* Last Edit on this Article – Do I need a Competition Permit in Australia – March 2016.
Running a competition in Australia can be a daunting task – especially when you consider that Australian states tend to operate independently of each other when it comes to permits. Well, we’re here to clear the air a little!
When searching the web for rules regarding running a trade promotion in Australia, there seem to be few sources that aggregate State’s positions on trade promotions and applying for a permit so we went called and emailed each state (August 2012) and put together this handy guide.
Competitions aimed at promoting a brand or business are classified in most Australian States as trade promotions. For instance – if you’re a marketing manager or an advertiser and you’re looking to promote a brand through a competition, you need to be assessing how you’re going to be running your competition as it impacts on whether or not you’ll be needing to apply for a trade promotion permit.
Raffles, club competitions or charitable competitions may be subject to different rules.
As a rule of thumb, Games of Skill – competitions that require a user to answer a question or submit something (Showing ‘Skill’ in order to win) – don’t require Trade Permits within Australia. These competitions are selected by a judge through a selection process where the best or most skillful entry decides the winner.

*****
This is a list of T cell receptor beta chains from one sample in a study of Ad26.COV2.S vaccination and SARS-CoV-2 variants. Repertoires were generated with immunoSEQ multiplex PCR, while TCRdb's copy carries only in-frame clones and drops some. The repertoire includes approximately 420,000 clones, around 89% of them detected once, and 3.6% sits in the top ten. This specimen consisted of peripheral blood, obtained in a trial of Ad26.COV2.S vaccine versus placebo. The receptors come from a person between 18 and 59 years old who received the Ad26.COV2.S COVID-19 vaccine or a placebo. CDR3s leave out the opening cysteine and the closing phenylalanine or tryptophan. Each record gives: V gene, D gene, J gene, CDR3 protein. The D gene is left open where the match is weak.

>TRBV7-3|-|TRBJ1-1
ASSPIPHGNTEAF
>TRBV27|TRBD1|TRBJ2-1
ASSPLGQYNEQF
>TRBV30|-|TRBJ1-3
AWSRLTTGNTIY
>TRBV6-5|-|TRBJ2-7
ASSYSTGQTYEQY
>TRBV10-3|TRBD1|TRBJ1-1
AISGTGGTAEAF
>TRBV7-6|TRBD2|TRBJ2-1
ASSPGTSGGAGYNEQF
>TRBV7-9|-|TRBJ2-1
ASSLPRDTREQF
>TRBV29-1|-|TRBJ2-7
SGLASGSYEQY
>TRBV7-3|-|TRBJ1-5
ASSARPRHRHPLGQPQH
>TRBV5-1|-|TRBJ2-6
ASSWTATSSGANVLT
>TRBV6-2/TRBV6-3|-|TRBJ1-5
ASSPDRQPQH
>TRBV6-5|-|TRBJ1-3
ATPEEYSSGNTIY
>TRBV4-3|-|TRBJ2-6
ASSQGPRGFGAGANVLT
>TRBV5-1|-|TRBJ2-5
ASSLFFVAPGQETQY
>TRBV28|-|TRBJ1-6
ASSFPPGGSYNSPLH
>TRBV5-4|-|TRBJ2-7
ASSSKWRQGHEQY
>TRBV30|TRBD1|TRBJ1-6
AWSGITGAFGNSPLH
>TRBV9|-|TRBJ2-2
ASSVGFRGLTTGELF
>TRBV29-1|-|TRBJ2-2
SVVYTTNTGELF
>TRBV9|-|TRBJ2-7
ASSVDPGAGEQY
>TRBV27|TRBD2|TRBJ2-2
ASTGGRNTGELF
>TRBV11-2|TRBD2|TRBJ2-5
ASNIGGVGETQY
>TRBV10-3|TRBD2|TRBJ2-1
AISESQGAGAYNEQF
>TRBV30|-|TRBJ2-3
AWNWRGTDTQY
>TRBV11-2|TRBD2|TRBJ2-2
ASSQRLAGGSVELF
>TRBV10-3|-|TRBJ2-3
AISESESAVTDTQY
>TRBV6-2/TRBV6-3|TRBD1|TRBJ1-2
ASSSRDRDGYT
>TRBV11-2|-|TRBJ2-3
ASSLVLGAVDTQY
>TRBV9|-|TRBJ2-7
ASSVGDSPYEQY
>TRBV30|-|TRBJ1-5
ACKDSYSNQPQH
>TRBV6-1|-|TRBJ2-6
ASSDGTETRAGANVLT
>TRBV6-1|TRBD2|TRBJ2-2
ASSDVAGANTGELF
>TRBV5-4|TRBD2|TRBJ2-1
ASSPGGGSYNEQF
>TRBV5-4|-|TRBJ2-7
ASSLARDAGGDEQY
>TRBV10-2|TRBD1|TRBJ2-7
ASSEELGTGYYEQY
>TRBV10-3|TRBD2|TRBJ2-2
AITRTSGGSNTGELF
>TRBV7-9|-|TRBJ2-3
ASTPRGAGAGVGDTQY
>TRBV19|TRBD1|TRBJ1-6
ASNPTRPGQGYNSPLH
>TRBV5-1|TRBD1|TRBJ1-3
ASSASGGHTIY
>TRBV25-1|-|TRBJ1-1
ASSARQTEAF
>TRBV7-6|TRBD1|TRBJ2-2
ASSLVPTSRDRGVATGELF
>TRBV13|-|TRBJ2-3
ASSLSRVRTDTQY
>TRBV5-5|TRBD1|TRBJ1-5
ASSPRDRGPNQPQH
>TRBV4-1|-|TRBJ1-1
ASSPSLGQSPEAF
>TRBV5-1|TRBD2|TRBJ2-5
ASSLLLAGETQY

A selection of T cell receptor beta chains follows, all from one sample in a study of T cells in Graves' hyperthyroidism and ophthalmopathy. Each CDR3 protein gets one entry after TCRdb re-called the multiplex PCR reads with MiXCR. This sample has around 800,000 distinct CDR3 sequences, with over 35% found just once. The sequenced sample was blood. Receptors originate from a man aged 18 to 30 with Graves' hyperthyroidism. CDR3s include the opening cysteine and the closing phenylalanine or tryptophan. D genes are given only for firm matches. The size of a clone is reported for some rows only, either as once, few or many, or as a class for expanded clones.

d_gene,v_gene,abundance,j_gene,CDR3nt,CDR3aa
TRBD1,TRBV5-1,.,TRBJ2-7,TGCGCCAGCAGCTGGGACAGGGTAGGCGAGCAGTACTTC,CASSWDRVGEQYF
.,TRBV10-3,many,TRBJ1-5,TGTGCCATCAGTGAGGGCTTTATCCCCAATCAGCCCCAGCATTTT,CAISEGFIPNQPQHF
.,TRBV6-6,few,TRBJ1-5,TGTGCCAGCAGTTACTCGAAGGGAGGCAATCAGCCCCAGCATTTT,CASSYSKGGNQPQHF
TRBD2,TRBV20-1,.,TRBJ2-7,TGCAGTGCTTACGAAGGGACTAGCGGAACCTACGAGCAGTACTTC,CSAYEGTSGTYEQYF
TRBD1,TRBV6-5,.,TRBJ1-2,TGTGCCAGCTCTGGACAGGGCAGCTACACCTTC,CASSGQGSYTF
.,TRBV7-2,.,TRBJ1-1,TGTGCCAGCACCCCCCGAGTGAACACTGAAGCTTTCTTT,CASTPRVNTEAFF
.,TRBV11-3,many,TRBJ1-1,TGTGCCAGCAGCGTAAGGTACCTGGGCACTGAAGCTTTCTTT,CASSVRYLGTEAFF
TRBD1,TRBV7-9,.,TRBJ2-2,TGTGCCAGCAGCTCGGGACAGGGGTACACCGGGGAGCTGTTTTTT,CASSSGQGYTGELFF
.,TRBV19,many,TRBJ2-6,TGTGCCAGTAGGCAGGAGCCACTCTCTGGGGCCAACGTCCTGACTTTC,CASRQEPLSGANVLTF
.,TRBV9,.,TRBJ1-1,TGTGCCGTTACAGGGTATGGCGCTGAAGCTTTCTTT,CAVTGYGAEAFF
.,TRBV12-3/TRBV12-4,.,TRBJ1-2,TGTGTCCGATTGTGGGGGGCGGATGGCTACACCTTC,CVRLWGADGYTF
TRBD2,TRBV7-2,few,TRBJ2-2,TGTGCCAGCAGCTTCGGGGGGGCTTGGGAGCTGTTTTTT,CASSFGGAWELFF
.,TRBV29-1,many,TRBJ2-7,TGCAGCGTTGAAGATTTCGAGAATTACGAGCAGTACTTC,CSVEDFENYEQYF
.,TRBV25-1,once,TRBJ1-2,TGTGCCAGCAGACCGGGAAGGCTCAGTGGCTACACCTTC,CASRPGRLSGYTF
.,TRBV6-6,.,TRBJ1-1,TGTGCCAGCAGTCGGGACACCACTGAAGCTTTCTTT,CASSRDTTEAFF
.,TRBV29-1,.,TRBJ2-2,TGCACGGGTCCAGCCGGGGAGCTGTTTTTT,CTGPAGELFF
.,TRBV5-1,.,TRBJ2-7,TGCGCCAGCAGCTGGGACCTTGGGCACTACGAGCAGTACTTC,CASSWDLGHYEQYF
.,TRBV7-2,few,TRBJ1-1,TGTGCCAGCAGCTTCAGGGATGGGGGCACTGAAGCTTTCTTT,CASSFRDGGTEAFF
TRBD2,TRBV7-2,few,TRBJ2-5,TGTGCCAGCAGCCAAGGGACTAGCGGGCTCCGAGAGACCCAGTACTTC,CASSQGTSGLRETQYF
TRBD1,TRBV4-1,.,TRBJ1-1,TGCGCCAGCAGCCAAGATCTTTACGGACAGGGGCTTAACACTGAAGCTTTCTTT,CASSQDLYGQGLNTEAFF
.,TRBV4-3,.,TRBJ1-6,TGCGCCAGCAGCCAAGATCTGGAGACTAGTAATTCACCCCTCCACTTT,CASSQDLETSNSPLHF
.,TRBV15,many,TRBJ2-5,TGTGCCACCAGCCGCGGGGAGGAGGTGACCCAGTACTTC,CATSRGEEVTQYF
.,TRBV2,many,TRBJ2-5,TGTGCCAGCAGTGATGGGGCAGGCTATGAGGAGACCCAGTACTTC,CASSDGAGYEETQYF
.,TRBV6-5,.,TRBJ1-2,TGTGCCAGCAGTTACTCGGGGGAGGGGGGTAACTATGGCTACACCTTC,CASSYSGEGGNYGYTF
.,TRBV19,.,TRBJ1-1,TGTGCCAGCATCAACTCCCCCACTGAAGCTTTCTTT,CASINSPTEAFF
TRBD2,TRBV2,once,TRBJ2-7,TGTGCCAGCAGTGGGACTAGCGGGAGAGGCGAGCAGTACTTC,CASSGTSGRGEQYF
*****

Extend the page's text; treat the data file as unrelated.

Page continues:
Games of Chance are competitions where chance or probability is taken into account following an entry will require a trade permit pending what State the promotion is open to and the total value of the prize. These trade promotions have an element of chance – like a lottery.
Currently, Trade Promotion Permits for Tasmania are not required, although certain conditions may apply.
So in summary, if you are conducting a national draw online or offline and there is an element of chance, you’ll need a permit in the ACT and NSW regardless of Prize Pool. If your trade promotion offers and Instant Prize (not drawn later or at the end of a competition period) you’ll also need a permit in SA. If there is No Element of Chance you do not need a permit in Australia. Note: We recommend seeking up to date legal advice and publishing clear terms and conditions to every promotion if it is a consumer (non-internal office draw) competition.
If you have any questions regarding running a trade promotion within Australia, please contact the respective Government bodies accordingly.
If you would to run a trade promotion as a digital campaign online, as either a random draw or game of skill you can contact us. More information on using AndMine for your campaign and our Competition / Random Draw Permit can be found here.